–It had no Big Picture. What do you mean? Of course it had a big picture! They were trying to get home! Well, all right, that was the stated Big Picture, but the constant small-scale plodding forward made for a very fuzzy overall trajectory. Even the seasons themselves had little, arc-wise, to hold them together. Unlike The Next Generation, where the point was to plod around the universe doing fetchquests, Voyager had from its start a single goal that trumped others. But it sort of shot itself in the foot by making that goal the necessary end of the series, meaning that every ‘maybe we’ll go home today!!!’ burst of hope is just the showrunners’ crying wolf again.
–It had no real core secondary cast. Here is a ship of 150-odd people, stranded together in the middle of nowhere, where every individual is precious and the crew complement is non-renewable … and the only people who really seem to matter are the core cast and about six other crew members, total. I recognize the budgetary limitations with television, but the scenario calls for a kind of intimacy among all parties that just didn’t translate. Honestly, it might have worked better if it’d just been seven people, period, marooned in a ship in the Delta Quadrant; at least that would’ve been a little more honest to real-world restrictions.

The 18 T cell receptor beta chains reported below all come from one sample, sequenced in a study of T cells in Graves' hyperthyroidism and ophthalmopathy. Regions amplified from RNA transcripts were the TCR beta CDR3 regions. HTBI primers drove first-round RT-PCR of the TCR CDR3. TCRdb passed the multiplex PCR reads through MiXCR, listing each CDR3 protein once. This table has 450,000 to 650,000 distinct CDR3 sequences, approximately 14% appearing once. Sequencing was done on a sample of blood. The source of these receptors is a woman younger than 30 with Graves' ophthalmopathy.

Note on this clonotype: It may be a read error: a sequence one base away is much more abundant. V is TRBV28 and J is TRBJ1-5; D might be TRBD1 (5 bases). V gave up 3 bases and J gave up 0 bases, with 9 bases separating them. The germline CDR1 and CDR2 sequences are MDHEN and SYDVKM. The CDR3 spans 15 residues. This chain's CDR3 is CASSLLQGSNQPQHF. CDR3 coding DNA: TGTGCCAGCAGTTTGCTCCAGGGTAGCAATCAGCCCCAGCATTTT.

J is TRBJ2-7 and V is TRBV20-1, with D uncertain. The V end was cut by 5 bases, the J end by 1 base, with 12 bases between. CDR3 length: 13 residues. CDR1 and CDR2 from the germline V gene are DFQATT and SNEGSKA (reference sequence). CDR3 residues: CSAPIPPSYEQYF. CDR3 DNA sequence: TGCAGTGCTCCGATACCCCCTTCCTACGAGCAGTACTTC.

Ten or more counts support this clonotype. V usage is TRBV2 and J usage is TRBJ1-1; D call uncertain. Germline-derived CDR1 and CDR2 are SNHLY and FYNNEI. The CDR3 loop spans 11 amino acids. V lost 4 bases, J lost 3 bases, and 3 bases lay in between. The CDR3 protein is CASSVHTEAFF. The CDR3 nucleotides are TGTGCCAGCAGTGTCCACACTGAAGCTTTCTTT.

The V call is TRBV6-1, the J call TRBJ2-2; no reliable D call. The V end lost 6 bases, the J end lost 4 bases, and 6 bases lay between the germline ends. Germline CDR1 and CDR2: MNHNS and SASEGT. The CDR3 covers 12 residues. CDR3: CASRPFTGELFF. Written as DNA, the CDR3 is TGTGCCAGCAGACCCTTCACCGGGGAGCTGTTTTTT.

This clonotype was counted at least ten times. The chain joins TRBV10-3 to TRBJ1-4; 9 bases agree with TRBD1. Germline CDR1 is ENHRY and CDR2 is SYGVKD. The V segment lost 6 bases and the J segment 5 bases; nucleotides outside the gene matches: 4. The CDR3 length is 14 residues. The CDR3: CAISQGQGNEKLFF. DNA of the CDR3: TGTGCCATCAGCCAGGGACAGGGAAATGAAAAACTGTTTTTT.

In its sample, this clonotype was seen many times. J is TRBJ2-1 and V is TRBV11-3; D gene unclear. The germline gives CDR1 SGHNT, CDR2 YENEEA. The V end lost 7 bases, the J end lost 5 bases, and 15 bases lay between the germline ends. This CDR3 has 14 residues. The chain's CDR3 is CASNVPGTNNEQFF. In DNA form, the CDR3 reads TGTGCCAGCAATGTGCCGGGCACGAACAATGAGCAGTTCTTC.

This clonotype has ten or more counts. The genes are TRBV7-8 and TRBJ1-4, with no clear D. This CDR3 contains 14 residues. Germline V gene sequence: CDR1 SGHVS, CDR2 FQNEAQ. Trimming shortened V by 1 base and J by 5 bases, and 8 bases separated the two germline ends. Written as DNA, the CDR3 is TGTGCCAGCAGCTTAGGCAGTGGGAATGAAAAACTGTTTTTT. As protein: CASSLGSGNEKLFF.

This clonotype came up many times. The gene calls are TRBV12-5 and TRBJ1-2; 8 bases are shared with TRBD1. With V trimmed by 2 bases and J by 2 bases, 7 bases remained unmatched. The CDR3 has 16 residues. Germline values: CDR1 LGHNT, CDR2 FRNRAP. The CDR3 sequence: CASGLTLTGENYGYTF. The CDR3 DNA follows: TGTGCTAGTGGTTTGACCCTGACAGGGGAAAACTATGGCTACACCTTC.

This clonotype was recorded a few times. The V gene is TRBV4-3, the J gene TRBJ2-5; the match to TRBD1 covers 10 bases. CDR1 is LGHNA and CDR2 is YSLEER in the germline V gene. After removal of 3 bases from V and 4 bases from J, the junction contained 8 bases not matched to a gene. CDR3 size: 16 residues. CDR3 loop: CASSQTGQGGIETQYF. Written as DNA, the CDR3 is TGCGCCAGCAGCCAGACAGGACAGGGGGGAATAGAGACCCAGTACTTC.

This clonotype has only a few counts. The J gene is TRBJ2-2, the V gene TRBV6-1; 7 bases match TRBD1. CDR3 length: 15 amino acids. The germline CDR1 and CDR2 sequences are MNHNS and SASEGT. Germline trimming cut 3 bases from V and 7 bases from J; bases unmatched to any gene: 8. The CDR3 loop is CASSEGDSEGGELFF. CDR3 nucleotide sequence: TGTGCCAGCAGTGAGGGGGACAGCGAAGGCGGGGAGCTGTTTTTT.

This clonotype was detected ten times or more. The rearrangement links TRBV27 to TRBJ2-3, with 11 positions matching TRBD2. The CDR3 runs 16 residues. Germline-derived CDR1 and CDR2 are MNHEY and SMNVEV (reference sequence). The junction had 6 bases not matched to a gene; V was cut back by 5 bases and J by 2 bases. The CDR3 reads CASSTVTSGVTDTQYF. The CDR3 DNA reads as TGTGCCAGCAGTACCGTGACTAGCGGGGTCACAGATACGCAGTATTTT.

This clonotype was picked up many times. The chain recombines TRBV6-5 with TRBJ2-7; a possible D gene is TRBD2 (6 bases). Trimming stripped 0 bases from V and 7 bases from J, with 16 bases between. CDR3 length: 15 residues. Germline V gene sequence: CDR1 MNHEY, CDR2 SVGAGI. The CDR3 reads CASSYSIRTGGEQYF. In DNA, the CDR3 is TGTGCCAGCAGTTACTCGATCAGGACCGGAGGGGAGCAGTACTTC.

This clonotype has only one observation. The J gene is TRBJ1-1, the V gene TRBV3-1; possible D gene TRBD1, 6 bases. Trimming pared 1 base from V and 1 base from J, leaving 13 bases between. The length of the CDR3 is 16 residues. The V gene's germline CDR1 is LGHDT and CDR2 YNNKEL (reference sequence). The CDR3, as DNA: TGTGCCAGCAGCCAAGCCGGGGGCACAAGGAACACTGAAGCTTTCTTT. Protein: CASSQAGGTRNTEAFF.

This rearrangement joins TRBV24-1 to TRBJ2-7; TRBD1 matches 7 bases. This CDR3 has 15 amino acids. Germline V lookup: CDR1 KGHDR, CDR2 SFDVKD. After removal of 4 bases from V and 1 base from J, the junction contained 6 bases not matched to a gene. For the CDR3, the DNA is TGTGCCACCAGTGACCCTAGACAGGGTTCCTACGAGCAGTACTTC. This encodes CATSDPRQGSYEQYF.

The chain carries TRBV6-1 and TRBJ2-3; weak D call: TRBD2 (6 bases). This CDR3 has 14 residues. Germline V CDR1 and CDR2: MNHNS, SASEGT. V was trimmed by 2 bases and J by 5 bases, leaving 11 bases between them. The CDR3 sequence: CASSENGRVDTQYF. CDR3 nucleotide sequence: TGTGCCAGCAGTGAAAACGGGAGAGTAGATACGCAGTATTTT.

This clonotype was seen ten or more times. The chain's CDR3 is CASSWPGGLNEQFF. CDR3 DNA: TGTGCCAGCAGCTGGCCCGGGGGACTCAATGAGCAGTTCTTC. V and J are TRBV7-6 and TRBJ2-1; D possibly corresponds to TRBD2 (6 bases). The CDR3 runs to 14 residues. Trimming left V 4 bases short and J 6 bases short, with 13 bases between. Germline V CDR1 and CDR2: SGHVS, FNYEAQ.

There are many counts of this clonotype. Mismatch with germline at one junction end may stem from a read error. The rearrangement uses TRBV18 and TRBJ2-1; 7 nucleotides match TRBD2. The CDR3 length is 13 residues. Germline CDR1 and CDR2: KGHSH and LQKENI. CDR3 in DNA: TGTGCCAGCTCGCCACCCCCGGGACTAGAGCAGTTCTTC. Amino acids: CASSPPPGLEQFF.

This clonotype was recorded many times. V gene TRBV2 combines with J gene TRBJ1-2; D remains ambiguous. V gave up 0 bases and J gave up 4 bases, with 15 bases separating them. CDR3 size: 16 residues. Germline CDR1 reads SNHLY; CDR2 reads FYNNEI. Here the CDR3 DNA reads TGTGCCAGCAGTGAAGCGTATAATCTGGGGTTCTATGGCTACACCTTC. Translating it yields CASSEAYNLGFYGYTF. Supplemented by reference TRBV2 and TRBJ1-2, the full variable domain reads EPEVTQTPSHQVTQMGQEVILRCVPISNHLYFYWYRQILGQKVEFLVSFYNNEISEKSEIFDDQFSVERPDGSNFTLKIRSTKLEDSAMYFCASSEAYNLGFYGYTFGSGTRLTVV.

–It lacked continuity. Decisions got made that affected nothing after the episode in which they happened. The show so rarely built upon itself because so things seldom built lasting legacies and only rarely had long payoffs, meaning the show ended with an entire hank of loose ends dangling in the breeze.